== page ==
Step 9: Hold the egg a little higher each time you drop it. How high can you drop it from before it breaks? Yes the egg will break eventually. Thus the reason for the bowl and not over carpet.

How does it work?
The acid in the vinegar dissolves the calcium carbonate that is in the shell.

What has happened is called a chemical reaction. The acid (vinegar) reacts with the calcium carbonate of the eggshell. The reaction makes the shell go soft, then disappear. This is called "decalcification".

The water is not acidic and will not dissolve the calcium in the shell. It remains unchanged (not edible but unchanged)

I didn't want to post pictures of every step. I want you to see what happens for yourself. Even though I have given a bit of the ending away you will still have a ball with this one. ;) Thinking of Papa (my Father-in-Law) and his corny jokes makes me smile.

More vinegar fun: You can make chicken bones soft too. You can make them soft enough to bend. Put a clean wishbone or leg bone into a jar of vinegar. Make sure the bones are completely covered. Leave them alone for 7 days. The bones will go soft enough to twist them into a knot. The vinegar reacts with the minerals in the bones that make them strong and rigid. The vinegar will dissolve the minerals like it did with the calcium in the egg shell.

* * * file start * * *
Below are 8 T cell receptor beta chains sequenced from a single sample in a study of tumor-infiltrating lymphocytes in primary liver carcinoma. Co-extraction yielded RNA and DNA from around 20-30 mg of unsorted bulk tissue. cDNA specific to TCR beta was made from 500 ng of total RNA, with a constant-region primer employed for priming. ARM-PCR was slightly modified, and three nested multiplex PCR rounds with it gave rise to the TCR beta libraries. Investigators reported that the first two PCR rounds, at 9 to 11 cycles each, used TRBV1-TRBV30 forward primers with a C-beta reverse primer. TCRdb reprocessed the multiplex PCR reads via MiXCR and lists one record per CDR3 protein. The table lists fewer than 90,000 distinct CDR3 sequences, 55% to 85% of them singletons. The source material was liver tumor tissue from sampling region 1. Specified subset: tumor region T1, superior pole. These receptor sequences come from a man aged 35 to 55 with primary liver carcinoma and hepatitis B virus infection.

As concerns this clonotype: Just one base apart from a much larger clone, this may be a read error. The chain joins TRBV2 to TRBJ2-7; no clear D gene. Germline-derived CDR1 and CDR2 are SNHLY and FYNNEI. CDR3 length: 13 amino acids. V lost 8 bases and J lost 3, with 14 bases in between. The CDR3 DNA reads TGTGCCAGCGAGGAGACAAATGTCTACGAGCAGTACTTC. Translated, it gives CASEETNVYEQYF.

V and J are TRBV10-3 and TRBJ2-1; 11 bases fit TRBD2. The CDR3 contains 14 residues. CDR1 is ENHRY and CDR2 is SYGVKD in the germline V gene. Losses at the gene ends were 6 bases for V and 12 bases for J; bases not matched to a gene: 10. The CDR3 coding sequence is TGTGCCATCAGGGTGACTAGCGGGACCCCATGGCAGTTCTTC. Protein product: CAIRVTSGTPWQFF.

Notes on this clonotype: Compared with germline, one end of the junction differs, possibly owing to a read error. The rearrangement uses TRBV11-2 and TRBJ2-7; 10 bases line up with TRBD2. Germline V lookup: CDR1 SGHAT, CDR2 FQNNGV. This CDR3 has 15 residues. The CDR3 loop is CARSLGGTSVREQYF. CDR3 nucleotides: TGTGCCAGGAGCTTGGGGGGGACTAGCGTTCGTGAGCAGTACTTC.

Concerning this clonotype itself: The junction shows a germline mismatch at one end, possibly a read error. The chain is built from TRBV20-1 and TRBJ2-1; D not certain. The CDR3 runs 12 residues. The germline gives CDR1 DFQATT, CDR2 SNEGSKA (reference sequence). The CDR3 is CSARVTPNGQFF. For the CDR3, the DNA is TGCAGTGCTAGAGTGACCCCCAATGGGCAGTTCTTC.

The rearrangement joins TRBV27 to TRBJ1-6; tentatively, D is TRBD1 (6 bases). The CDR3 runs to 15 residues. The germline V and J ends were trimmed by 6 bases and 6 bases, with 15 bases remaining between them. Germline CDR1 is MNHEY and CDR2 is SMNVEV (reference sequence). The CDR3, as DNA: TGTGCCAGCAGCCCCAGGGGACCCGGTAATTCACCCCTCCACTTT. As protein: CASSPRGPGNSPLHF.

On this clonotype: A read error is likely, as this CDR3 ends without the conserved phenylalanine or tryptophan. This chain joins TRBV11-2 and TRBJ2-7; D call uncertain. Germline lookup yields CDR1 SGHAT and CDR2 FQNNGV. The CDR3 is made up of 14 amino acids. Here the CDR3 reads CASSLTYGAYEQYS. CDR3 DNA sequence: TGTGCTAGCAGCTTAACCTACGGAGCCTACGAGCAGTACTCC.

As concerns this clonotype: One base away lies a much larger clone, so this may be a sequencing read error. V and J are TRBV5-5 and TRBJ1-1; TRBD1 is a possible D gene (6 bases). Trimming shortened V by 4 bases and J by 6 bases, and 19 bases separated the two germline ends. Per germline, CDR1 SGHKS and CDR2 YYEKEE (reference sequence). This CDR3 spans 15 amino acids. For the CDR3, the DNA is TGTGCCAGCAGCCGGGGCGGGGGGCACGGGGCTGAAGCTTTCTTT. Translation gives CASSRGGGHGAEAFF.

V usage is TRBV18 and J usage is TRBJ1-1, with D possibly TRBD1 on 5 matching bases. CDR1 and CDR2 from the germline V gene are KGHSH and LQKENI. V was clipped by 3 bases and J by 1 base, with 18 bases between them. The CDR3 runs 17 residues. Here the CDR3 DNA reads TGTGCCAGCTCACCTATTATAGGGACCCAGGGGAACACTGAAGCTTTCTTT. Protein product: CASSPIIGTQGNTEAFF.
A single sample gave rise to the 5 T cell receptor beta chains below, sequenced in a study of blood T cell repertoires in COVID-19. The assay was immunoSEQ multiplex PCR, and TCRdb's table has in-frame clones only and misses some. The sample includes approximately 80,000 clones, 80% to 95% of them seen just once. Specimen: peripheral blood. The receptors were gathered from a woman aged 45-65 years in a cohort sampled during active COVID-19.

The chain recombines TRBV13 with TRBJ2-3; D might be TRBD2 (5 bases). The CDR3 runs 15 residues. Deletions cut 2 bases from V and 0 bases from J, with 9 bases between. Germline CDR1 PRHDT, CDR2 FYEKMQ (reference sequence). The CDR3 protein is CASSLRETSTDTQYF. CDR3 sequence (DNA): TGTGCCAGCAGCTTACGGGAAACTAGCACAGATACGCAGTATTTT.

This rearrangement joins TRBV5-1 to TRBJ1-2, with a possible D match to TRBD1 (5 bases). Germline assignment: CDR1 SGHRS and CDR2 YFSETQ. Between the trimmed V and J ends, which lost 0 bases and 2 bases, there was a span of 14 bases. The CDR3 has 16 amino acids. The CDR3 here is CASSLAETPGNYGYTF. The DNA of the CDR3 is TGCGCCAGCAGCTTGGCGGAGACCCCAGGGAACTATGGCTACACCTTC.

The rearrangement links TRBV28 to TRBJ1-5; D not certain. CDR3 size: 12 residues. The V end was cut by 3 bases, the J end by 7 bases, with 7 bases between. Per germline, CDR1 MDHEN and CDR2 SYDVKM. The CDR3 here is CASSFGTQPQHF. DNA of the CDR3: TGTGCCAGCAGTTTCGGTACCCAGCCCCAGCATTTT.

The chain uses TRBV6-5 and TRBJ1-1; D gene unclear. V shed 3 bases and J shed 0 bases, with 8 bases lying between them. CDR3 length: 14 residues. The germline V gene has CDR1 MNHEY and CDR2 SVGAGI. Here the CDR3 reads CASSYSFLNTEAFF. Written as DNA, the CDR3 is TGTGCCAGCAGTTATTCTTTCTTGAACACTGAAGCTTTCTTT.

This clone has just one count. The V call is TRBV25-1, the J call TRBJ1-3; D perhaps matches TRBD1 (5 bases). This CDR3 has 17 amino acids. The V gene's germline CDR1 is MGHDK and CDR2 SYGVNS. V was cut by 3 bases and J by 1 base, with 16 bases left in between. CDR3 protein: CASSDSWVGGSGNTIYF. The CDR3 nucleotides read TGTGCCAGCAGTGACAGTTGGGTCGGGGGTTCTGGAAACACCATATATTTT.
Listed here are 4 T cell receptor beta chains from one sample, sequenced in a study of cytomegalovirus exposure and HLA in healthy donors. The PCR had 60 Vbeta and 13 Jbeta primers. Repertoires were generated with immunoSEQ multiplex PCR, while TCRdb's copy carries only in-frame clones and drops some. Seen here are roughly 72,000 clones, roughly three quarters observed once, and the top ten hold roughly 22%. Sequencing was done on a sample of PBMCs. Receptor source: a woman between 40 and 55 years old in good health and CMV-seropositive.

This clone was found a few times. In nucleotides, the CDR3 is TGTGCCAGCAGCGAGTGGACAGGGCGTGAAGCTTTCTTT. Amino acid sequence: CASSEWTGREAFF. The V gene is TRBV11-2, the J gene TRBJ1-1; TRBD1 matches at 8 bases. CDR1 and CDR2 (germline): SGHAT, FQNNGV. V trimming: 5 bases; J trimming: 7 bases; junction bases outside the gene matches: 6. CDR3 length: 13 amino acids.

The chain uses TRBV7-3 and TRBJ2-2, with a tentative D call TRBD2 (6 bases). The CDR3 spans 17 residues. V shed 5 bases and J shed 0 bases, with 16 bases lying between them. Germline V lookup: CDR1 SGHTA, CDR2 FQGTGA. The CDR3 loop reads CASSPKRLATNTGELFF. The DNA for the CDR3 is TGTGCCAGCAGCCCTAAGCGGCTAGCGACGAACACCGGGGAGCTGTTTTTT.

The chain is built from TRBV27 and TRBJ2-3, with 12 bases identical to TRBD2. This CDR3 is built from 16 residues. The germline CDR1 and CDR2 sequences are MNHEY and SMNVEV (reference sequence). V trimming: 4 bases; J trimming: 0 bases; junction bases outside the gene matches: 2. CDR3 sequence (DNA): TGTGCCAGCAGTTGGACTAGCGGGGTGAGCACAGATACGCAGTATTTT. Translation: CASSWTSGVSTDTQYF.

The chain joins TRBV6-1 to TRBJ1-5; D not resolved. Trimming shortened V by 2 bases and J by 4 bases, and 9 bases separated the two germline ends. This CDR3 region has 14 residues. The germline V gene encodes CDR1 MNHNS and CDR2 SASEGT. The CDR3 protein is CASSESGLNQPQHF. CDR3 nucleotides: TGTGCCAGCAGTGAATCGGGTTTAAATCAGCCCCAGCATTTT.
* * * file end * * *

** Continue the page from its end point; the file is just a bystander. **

Who says science can't be fun?

My boys really love science experiments. They had a lot of fun with this one and yes we are soaking chicken bones as we speak. The first time we only did one egg in the vinegar. When it came time to bounce the eggs, it was over far to quick for them. They were ready to start the process all over again. The second time around we skipped the egg in the water. What we really wanted was to bounce the egg. My youngest got a little over excited when it was his turn to drop the egg. He ever so slightly threw the egg (not quite a throw and not just a drop). The force was enough to make the egg splat before we could get very many bounces out of it. For this reason I highly recommend you put two eggs in the vinegar jar (especially if you have more than one child). Not to mention you will have fun as well. I found I was just as excited to see the results as they were the first time. This experiment is just one of many that my boys have enjoyed. I hope you try this and I hope you add food coloring for a ramp up to Easter. I didn't stress the chemistry lesson here for my boys. I asked them questions to make them think a little and they asked me a whole bunch of questions about what happened and why it worked. I let their curiosity be my guide.